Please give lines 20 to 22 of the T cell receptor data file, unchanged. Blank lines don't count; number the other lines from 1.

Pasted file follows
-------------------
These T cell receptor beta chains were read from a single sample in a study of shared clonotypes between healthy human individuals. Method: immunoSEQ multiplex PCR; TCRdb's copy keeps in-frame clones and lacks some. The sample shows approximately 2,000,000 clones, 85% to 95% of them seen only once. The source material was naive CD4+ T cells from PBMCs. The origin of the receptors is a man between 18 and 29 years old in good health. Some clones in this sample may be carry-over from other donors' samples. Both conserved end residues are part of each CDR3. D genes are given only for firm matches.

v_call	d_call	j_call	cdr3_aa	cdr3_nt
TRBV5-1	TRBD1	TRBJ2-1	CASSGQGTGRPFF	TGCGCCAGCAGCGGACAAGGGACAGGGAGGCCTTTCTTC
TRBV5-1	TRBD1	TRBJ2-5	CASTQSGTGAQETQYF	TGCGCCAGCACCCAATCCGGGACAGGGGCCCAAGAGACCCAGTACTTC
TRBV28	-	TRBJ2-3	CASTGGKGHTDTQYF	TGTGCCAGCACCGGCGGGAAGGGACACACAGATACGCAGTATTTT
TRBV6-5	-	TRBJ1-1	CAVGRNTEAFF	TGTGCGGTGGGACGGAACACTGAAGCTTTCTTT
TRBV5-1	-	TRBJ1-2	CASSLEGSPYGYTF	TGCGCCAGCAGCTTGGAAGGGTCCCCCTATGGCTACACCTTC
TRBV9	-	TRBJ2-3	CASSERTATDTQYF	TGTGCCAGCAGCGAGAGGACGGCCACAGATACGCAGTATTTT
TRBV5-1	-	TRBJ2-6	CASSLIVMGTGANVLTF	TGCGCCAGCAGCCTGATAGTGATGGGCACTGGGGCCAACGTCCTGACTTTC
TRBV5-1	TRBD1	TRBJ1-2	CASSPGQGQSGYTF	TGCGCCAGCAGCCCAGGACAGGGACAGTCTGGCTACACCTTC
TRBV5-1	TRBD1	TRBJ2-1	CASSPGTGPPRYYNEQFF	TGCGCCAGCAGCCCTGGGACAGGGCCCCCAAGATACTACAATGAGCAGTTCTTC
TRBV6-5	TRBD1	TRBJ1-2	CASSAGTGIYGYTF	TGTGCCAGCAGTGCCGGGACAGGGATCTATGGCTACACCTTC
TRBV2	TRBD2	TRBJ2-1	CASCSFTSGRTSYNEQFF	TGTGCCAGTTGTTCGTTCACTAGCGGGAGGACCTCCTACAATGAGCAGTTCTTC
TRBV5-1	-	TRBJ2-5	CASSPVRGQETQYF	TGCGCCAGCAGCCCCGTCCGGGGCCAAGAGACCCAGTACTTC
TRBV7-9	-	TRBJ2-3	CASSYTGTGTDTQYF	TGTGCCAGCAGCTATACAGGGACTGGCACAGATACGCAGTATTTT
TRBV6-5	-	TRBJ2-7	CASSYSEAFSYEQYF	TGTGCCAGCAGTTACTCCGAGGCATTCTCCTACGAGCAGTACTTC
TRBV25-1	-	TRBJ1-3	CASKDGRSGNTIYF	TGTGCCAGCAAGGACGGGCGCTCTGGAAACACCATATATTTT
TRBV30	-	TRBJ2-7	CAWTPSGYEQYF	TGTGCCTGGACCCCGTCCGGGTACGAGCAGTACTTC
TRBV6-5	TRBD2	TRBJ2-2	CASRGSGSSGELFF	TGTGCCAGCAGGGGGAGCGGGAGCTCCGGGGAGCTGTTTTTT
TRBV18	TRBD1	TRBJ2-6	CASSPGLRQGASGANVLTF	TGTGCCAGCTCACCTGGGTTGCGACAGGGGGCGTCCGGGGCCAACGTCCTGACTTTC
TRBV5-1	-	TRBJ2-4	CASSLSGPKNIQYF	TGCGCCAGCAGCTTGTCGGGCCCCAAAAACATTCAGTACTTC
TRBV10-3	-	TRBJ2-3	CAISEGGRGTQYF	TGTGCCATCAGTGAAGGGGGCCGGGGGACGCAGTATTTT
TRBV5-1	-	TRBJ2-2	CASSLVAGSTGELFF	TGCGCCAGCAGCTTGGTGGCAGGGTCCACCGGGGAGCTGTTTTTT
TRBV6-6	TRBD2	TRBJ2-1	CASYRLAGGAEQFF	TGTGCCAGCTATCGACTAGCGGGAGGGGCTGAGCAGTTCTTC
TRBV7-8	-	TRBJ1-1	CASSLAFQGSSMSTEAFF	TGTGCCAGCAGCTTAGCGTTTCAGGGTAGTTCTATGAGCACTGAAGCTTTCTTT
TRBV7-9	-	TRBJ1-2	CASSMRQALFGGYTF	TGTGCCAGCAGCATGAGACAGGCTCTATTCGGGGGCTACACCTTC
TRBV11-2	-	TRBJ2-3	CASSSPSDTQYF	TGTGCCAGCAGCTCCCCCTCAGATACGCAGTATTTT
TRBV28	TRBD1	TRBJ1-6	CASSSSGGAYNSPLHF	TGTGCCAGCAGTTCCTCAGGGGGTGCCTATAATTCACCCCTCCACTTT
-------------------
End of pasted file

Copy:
TRBV18	TRBD1	TRBJ2-6	CASSPGLRQGASGANVLTF	TGTGCCAGCTCACCTGGGTTGCGACAGGGGGCGTCCGGGGCCAACGTCCTGACTTTC
TRBV5-1	-	TRBJ2-4	CASSLSGPKNIQYF	TGCGCCAGCAGCTTGTCGGGCCCCAAAAACATTCAGTACTTC
TRBV10-3	-	TRBJ2-3	CAISEGGRGTQYF	TGTGCCATCAGTGAAGGGGGCCGGGGGACGCAGTATTTT